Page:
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The focus on patient safety in the ambulatory setting was impacted by the COVID-19 pandemic and appropriately shifting priorities to responding to the pandemic. This piece explores some of the core themes of patient safety in the ambulatory setting, including diagnostic safety and diagnostic errors. Ways to enhance patient safety in the ambulatory care setting and next steps in ambulatory care safety are addressed. 

Watson J, Salisbury C, Whiting PF, et al. Br J Gen Pract. 2022;Epub Jun 6.
Failure to communicate blood test results to patients may result in delayed diagnosis or treatment. In this study, UK primary care patients and general practitioners (GPs) were asked about their experiences with the communication of blood test results. Patients and GPs both expected the other to follow up on results and had conflicting experiences with the method of communication (e.g., phone call, text message).
Meyer AND, Scott TMT, Singh H. JAMA Netw Open. 2022;5:e228568.
Delayed communication of abnormal test results can contribute to diagnostic and treatment delays, patient harm, and malpractice claims. The Department of Veterans Affairs specifies abnormal test results be communicated to the patient within seven days if treatment is required, and within 14 days if no treatment is required. In the first full year of the program, 71% of abnormal test results and 80% of normal test results were communicated to the patient within the specified timeframes. Performance varied by facility and type of test.
Lacson R, Khorasani R, Fiumara K, et al. J Patient Saf. 2022;18:e522-e527.
Root cause analysis is a commonly used tool to identify systems-related factors that contributed to an adverse event. This study assessed a system-based approach, (i.e., collaborative case reviews (CCR) co-led by radiology and an institutional patient safety program) to identify contributing factors and explore the strength of recommended actions in the radiology department at a large academic medical center. Stronger action items, such as standardization of processes, were implemented in 41% of events, and radiology had higher completion rates than other hospital departments.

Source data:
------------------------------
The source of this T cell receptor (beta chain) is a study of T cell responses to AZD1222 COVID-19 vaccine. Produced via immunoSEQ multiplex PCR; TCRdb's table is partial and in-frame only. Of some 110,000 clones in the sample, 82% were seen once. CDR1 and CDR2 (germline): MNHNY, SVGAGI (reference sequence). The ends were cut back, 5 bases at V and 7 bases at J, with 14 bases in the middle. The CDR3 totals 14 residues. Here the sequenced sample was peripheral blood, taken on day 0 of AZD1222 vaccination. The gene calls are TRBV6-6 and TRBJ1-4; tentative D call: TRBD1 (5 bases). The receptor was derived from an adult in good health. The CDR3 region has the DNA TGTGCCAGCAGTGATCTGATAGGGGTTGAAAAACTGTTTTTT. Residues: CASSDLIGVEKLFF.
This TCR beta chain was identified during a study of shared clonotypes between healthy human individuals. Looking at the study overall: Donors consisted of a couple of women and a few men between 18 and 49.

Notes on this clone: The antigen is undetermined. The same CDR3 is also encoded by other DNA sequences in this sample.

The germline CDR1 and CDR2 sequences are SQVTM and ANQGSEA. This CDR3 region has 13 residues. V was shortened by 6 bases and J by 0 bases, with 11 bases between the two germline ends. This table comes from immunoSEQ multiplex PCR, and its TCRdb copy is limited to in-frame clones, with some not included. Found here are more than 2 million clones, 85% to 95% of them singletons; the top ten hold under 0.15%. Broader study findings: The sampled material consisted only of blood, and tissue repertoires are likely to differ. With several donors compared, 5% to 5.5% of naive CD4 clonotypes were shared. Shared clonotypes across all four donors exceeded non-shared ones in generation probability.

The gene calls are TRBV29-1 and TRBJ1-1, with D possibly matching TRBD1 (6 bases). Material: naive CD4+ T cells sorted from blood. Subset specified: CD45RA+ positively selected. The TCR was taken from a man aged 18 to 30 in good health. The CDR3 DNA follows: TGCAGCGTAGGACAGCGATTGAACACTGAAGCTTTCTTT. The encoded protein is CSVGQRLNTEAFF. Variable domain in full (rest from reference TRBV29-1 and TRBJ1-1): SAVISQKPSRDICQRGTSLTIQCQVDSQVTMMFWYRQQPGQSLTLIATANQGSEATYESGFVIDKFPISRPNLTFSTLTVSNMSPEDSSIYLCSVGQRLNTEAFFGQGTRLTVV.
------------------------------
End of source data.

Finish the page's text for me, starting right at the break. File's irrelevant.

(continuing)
Rajan SS, Baldwin JL, Giardina TD, et al. J Patient Saf. 2022;18:e262-e266.
Radiofrequency identification (RFID) technology has been most commonly used in perioperative settings to improve patient safety. This study explored whether RFID technology can improve process measures in laboratory settings, such as order tracking, specimen processing, and test result communication. Findings indicate that RFID-tracked orders were more likely to have completed testing process milestones and were completed more quickly.
Nurses play a critical role in patient safety through their constant presence at the patient's bedside. However, staffing issues and suboptimal working conditions can impede a nurse’s ability to detect and prevent adverse events.

J Nurs Manag. 2020;28(8): i-iv, 1767-2275.

Incomplete nursing care is known to affect care quality and safety. This special issue documents the global problem of missed or rationed nursing care in a variety of settings and countries. Articles featured in this special issue examine systemic issues, explore interventions, and evaluate measurement tools.
Rogith D, Satterly T, Singh H, et al. Appl Clin Inform. 2020;11:692-698.
Lack of timely follow-up of test results is a recognized patient safety problem in primary care and can lead to missed or delayed diagnoses. This study used human factors methods to understand lack of timely follow-up of abnormal test results in outpatient settings. Through interviews with the ordering physicians, the researchers identified several contributing factors, such as provider-patient communication channel mismatch and diffusion of responsibility.
Desai S, Fiumara K, Kachalia A. J Patient Saf. 2021;17:e84-e90.
Outpatient safety is gaining recognition as a focus of research and improvement efforts. This project report describes an ambulatory safety program at an academic health system that targeted reporting, safety culture measurement, medication safety, and test result management. Repeated tracking over a 5-year period revealed that failure to request feedback played a role in the modest incident and concern reporting captured by the program. Decentralizing reporting response responsibilities throughout the system significantly increased feedback activity.
Mays JA, Mathias PC. J Am Med Inform Assoc. 2019;26:269-272.